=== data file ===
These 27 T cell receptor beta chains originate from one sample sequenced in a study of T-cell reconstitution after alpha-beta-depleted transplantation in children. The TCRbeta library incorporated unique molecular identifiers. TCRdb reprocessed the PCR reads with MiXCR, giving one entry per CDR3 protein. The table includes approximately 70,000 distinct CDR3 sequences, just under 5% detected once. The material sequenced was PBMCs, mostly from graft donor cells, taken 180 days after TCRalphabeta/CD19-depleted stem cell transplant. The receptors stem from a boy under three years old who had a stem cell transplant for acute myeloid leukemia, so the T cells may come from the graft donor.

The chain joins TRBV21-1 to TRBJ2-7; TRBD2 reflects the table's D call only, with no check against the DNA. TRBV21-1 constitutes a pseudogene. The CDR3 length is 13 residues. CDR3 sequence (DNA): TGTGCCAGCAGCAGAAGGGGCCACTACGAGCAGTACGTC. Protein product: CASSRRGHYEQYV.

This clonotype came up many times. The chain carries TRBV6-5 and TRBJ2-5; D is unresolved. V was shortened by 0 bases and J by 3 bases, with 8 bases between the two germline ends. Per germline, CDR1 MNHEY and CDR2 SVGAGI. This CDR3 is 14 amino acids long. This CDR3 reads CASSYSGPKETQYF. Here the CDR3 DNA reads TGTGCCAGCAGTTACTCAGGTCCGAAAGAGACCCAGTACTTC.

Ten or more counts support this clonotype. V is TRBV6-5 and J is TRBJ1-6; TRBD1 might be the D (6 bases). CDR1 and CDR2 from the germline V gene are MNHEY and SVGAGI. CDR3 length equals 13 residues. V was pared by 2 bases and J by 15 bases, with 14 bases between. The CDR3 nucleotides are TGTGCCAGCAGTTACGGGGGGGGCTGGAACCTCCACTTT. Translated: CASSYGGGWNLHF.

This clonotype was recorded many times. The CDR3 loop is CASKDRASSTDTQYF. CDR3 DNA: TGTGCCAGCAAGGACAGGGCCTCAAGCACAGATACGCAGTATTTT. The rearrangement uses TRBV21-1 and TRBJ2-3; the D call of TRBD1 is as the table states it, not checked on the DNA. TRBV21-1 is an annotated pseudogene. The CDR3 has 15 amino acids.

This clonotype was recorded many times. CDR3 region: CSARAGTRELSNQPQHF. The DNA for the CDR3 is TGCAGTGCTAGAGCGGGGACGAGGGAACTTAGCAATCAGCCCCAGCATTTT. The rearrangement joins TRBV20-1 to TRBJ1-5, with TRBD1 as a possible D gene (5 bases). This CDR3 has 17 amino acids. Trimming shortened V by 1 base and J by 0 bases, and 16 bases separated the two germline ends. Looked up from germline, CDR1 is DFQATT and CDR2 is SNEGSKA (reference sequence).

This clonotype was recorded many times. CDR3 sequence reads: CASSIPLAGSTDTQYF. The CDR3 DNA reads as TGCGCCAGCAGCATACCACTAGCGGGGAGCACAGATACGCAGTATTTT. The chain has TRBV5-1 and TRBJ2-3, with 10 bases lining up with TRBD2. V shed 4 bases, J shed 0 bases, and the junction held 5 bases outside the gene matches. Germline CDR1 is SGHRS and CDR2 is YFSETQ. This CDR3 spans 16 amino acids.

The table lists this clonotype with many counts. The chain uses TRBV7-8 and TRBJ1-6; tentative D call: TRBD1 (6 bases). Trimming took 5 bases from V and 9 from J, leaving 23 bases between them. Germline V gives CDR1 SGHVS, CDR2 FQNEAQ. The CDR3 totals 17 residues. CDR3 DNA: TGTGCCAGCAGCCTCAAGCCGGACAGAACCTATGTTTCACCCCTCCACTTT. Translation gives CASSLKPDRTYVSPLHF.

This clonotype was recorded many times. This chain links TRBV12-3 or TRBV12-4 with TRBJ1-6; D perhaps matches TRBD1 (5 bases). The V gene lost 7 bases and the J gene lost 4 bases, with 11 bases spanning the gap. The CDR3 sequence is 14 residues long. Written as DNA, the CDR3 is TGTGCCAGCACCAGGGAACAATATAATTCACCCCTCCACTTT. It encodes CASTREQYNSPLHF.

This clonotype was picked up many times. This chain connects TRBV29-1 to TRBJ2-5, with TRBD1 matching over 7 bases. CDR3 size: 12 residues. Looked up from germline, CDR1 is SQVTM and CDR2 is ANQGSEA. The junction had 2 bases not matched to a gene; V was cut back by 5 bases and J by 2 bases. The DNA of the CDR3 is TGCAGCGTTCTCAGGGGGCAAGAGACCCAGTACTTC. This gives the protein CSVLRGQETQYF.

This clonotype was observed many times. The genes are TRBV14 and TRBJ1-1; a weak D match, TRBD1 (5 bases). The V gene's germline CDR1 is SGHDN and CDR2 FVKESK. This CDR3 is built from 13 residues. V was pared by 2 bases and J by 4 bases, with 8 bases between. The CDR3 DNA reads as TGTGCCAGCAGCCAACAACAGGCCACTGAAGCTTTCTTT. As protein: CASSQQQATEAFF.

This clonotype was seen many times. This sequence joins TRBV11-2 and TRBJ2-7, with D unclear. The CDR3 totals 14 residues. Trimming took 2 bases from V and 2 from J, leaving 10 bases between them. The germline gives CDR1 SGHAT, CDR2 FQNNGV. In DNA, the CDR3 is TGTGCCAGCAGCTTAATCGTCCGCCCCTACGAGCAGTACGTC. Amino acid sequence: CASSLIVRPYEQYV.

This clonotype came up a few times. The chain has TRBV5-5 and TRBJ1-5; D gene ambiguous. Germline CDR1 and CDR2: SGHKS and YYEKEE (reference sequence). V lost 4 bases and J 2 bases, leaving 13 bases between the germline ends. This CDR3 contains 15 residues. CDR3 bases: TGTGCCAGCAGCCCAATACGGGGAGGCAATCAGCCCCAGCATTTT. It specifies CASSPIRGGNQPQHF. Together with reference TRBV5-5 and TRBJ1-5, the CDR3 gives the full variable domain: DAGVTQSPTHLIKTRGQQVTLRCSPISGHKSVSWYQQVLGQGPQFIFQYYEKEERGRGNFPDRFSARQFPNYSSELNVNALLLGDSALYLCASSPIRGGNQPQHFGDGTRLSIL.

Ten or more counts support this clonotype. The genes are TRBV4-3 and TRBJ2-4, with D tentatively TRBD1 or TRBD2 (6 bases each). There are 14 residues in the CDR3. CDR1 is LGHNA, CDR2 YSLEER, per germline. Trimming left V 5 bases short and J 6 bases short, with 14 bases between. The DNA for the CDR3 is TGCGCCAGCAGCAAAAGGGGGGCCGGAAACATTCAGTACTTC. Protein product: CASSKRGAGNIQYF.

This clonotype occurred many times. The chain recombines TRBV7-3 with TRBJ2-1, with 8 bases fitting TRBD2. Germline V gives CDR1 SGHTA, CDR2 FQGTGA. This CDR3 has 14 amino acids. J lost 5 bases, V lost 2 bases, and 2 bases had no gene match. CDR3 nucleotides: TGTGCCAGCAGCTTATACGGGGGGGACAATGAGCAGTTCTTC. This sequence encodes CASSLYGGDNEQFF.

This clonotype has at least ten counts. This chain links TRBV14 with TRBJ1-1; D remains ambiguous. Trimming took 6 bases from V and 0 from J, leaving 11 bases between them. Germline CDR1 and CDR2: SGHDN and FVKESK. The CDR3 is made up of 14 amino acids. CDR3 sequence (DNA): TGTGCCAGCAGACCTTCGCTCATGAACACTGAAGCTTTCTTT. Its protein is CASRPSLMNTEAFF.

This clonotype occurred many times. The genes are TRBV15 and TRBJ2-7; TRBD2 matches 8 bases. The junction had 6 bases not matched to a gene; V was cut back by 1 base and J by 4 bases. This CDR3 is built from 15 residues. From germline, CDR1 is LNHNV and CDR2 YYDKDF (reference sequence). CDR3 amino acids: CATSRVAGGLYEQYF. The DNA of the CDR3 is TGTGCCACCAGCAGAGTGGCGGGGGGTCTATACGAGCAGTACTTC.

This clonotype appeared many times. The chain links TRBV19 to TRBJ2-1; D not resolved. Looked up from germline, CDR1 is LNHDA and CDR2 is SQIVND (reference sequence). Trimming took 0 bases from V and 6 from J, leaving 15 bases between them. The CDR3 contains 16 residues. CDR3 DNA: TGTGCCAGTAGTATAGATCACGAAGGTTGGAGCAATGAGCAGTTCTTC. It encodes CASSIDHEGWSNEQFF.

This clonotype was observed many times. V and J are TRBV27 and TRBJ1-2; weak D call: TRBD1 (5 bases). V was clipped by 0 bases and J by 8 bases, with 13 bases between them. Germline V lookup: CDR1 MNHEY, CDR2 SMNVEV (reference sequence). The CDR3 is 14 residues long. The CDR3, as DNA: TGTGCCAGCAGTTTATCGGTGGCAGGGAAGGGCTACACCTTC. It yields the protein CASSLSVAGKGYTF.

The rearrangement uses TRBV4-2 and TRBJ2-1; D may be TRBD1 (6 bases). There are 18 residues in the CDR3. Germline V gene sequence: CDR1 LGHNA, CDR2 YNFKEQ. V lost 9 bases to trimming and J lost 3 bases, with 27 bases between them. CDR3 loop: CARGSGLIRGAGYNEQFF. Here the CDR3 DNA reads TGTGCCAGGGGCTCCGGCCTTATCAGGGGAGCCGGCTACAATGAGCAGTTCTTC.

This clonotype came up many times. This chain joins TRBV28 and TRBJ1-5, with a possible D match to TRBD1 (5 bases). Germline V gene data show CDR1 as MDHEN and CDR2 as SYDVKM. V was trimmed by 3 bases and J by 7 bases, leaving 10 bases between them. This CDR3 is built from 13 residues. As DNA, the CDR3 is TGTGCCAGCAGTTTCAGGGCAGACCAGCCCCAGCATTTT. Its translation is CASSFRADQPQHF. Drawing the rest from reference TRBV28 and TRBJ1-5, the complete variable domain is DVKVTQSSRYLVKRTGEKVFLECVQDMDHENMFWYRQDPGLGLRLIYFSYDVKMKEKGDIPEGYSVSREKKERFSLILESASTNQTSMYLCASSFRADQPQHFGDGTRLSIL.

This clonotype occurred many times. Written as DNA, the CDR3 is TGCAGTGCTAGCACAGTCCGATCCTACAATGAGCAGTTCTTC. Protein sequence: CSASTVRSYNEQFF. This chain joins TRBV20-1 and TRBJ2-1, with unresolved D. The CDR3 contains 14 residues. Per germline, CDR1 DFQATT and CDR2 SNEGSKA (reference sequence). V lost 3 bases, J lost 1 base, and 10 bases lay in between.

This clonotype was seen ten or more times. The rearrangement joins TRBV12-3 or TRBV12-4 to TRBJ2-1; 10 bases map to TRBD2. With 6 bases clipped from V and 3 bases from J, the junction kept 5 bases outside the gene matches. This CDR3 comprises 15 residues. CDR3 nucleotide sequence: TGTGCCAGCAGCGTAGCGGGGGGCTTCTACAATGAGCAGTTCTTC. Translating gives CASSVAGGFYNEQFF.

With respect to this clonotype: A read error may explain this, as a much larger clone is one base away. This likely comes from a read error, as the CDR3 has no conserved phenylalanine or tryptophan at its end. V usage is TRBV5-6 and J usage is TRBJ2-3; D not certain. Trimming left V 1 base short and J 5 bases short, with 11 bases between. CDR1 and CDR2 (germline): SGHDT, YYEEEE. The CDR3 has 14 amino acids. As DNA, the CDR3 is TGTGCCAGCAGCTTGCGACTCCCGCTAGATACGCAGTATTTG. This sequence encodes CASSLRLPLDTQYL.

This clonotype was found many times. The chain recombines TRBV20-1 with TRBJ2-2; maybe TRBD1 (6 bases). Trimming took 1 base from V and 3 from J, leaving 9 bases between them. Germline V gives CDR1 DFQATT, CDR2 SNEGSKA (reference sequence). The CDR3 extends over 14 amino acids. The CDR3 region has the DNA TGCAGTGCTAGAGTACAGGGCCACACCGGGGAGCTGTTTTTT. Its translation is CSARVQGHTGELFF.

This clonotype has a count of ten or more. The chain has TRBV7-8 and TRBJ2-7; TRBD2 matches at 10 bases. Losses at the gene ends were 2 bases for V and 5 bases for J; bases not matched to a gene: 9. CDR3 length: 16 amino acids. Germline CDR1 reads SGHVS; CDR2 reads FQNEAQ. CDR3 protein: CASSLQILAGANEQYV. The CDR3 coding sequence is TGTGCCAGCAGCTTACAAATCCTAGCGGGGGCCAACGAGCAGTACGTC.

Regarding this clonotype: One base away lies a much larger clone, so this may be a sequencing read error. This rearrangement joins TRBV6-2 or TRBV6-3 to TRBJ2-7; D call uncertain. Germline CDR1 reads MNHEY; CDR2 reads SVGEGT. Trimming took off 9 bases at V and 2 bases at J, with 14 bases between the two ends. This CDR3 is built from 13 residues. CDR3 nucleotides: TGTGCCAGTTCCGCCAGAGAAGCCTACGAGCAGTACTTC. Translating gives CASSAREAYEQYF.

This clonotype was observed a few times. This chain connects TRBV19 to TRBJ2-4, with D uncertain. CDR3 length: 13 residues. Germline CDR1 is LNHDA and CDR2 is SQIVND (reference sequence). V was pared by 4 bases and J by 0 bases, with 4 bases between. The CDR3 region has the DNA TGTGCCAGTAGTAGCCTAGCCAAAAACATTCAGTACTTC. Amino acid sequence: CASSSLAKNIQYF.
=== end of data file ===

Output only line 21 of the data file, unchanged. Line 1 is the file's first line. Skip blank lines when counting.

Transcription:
This clonotype came up many times. This chain joins TRBV28 and TRBJ1-5, with a possible D match to TRBD1 (5 bases). Germline V gene data show CDR1 as MDHEN and CDR2 as SYDVKM. V was trimmed by 3 bases and J by 7 bases, leaving 10 bases between them. This CDR3 is built from 13 residues. As DNA, the CDR3 is TGTGCCAGCAGTTTCAGGGCAGACCAGCCCCAGCATTTT. Its translation is CASSFRADQPQHF. Drawing the rest from reference TRBV28 and TRBJ1-5, the complete variable domain is DVKVTQSSRYLVKRTGEKVFLECVQDMDHENMFWYRQDPGLGLRLIYFSYDVKMKEKGDIPEGYSVSREKKERFSLILESASTNQTSMYLCASSFRADQPQHFGDGTRLSIL.